Scotland must not be dragged out of the EU against its will
As calls for a referendum on EU membership grow louder in the run-up to the UK General Election, Humza Yousaf MSP from the Scottish Nationalist Party (SNP) argues the case for Scotland’s place in the EU.
Scotland has been an integral part of the European Union for the past 40 years and we want to remain an enthusiastic, engaged and committed contributor to European progress. The SNP wants Scotland to continue being a constructive member and have her voice heard on the international stage.
Membership of the EU provides the best international framework within which Scotland can make economic and social gains. It gives us access to 500 million citizens and around 20 million businesses that operate in the EU single market. The European Union is the world’s largest economy and trading area, capable of competing with the most advanced economies in the world. Scotland exports nearly £13 billion of goods and services to Europe a year, and 330,000 Scottish jobs are associated with exports to the EU. However, we recognise that the EU is much more than a simple free trade association. The EU is based on the principles of strengthening peace, security, justice and prosperity. From protecting the welfare of its citizens to promoting gender equality, our membership of the EU must also be a way to create a more equal and inclusive society.
However, all that is being put at risk by David Cameron’s threat of an in/out referendum on the UK’s membership of the European Union. The SNP has been very clear that Scotland must not be dragged out of the EU against her will. We do not support the Conservative proposals for such a referendum as it puts Scotland’s place in Europe in grave danger. Our EU membership brings huge benefits to Scotland and it is vital that it continues.
— Scotland Decides (@ScotDecides) April 21, 2015
Polls consistently show that people in Scotland want to continue working in partnership with our friends and allies in the EU. In fact, support for Scotland to remain in the EU is now 19 points higher than it was two years ago and that support for the EU is considerably higher in Scotland than elsewhere in the UK. However, it is entirely possible that the UK as a whole could vote to exit the EU, but that Scotland would vote to stay. That leaves open the very real possibility that Scotland could be taken out of the EU against our wishes which would be democratically indefensible.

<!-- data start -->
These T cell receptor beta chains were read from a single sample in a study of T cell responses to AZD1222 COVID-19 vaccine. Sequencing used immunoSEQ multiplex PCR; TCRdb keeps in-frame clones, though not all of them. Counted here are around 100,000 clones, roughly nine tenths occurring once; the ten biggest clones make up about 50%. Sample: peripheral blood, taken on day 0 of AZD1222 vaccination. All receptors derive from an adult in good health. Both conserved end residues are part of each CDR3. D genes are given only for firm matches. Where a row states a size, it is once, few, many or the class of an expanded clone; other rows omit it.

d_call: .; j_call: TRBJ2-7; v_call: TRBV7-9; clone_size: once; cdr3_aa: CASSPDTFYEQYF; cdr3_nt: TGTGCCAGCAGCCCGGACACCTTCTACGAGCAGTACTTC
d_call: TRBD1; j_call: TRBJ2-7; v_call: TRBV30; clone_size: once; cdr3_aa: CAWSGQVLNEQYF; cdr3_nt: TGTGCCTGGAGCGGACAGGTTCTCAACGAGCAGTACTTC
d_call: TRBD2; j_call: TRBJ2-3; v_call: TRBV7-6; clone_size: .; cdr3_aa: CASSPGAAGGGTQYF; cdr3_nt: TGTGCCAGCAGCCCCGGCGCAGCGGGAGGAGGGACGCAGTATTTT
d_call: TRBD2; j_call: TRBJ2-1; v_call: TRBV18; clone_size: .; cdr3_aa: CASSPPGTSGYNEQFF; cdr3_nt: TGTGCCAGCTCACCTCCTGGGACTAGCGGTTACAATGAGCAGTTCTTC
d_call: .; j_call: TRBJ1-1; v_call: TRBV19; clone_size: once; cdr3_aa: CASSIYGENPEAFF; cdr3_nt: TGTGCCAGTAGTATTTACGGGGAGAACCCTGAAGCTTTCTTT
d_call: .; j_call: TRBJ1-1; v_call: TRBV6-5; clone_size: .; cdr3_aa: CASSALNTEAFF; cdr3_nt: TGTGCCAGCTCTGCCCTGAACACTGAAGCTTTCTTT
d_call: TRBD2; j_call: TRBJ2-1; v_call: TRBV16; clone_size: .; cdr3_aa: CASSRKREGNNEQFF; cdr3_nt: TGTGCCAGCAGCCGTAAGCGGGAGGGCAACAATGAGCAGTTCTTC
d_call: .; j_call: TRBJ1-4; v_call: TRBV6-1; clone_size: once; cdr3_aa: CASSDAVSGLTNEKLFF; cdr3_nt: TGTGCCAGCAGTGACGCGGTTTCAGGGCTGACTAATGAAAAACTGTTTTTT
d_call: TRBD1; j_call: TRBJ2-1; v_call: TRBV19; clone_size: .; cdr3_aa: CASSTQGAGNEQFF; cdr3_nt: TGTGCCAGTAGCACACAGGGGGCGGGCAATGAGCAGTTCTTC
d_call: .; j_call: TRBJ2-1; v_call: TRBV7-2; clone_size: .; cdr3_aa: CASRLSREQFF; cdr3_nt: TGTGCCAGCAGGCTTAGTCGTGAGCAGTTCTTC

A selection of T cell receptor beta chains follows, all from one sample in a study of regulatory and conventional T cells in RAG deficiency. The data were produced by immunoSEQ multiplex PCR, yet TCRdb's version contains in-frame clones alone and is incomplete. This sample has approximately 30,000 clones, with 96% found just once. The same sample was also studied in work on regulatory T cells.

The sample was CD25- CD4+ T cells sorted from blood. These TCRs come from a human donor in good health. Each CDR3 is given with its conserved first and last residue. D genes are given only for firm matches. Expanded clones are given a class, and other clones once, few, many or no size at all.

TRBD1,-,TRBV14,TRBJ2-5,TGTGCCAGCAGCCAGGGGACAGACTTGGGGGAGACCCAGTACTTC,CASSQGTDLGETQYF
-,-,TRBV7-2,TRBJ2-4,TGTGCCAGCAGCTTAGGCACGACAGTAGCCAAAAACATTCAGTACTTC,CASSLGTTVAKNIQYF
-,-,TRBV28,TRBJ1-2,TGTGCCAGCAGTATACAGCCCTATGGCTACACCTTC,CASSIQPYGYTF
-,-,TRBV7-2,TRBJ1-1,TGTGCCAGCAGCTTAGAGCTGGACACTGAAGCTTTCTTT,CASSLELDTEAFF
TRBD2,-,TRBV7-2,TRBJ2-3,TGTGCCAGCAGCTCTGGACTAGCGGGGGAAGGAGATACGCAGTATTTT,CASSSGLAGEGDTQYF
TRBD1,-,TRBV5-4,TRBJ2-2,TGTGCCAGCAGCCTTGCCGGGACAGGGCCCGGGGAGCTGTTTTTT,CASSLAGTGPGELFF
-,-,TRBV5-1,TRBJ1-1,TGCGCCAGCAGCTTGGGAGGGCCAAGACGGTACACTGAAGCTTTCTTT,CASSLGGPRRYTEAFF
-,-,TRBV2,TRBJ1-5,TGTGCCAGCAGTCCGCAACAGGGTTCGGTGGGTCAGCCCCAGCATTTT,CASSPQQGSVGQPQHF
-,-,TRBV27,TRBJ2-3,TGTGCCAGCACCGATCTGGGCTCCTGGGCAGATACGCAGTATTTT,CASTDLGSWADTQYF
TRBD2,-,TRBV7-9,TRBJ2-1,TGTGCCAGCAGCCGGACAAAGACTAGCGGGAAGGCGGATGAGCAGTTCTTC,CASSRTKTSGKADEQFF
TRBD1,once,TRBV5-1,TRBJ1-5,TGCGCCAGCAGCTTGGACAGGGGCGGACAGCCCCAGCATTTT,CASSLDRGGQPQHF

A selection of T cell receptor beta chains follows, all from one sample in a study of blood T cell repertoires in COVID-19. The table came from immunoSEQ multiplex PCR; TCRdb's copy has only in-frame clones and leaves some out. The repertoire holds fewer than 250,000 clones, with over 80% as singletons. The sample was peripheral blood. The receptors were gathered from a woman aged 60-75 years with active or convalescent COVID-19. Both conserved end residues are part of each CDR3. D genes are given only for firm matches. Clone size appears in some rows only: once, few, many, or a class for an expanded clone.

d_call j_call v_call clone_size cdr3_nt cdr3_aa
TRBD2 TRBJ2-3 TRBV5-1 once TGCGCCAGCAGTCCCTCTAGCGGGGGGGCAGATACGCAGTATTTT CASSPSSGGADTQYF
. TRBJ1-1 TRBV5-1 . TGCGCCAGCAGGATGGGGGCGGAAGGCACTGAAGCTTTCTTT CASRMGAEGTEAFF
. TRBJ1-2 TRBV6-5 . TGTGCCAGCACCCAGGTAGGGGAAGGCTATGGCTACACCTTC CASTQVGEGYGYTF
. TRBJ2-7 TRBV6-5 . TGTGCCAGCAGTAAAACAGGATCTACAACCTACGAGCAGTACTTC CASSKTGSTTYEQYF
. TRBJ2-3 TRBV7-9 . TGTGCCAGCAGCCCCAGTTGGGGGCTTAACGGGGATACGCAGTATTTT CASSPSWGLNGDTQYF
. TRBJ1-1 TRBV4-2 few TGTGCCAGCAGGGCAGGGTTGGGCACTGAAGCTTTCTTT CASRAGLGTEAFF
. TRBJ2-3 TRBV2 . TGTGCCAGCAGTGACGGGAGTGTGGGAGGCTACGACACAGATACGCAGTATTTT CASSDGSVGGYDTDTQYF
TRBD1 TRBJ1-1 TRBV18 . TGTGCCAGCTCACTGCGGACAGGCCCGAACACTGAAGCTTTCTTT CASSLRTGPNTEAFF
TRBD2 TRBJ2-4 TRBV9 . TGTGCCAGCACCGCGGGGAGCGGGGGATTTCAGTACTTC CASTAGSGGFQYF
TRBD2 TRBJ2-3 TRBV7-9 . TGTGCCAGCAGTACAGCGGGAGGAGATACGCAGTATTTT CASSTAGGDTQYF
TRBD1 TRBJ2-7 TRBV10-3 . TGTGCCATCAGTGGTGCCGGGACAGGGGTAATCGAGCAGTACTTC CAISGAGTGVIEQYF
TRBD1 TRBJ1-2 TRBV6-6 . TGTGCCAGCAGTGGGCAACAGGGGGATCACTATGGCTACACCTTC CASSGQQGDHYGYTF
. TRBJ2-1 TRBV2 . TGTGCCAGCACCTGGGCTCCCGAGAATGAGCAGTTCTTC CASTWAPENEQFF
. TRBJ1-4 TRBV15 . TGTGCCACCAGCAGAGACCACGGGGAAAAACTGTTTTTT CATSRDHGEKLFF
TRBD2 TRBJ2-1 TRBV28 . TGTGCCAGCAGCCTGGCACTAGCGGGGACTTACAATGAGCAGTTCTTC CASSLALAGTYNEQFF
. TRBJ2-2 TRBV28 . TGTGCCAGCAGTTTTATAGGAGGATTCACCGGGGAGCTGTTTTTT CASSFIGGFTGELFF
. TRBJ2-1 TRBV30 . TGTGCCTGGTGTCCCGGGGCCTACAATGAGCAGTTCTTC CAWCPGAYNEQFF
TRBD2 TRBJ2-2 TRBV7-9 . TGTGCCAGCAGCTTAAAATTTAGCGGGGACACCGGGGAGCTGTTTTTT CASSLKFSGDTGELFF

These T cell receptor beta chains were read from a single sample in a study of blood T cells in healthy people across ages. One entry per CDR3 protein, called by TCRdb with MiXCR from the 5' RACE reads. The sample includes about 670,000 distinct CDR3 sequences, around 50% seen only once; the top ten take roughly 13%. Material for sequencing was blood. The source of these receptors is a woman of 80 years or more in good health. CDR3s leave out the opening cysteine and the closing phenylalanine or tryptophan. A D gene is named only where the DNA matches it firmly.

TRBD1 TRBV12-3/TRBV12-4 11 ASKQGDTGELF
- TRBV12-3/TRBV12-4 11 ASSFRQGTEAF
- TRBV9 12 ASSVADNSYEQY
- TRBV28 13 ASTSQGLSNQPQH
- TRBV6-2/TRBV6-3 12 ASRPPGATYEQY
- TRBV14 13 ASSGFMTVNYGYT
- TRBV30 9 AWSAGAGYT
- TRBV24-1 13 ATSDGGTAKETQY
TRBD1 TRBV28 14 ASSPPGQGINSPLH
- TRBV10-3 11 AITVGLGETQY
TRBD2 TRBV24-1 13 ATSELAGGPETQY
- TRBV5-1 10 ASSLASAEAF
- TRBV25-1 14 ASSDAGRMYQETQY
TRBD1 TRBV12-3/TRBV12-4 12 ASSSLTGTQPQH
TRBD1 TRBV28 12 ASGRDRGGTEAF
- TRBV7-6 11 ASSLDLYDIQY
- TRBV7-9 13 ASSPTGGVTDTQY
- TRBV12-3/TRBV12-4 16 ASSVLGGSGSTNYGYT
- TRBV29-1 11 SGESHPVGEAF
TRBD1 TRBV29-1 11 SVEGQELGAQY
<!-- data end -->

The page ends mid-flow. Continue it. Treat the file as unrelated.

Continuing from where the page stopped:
That’s why we think that for the UK to leave the EU it should require a ‘double majority’. This would mean that the decision to leave the UK would need not only a majority across the UK but a majority in each constituent part of the UK too. This will give proper protection against any of the nations of the UK being removed from the EU against their will and puts into practice what Westminster leaders told us during the referendum campaign – that the UK is a family of nations, with each member of the family enjoying equal status. Our proposal transforms the terms of the UK debate on Europe which, so far, has been all about the Westminster parties dancing to UKIP’s tune. It also has widespread support in Scotland with 60% saying that withdrawal from the EU should require four “out” votes, according to a recent Survation poll.
We don’t think the EU is perfect. It badly needs change and reform. But we do believe – strongly – that our interests are best served by being in, not out, of the EU. We know that the EU institutions have grown distant from their citizens and they must reconnect and that we need to do things in the EU better and smarter. We do not believe that there is a need for treaty change to make these reforms happen. The UK Government’s Balance of Competencies Review did not make a compelling case for Treaty change so this is about how we do things better. We can reform the EU from within and the SNP will not wait for an in/out referendum to put the positive case for Europe on the table.
We do, however, share the genuine concerns of people in Scotland regarding the impact Transatlantic Trade and Investment Partnership (TTIP) could have on Scotland’s public services. We believe that there should be an explicit exemption for the NHS on the face of the agreement – and if there is not then the Prime Minister should veto the agreement. We are clear that any potential economic benefits from TTIP cannot be at the expense of publicly funded services like the NHS, or the right of Governments to regulate.
Scotland has benefited socially, culturally and economically from EU membership over the past 40 years and it is vital that this is not put at risk by being dragged out of the EU against our will. By being a productive EU member we will be able to make sure Scotland’s voice is heard – the SNP will continue to make the case for Scotland’s EU membership.
Humza Yousaf is an SNP MSP for Glasgow, and Minister for External Affairs and International Development.
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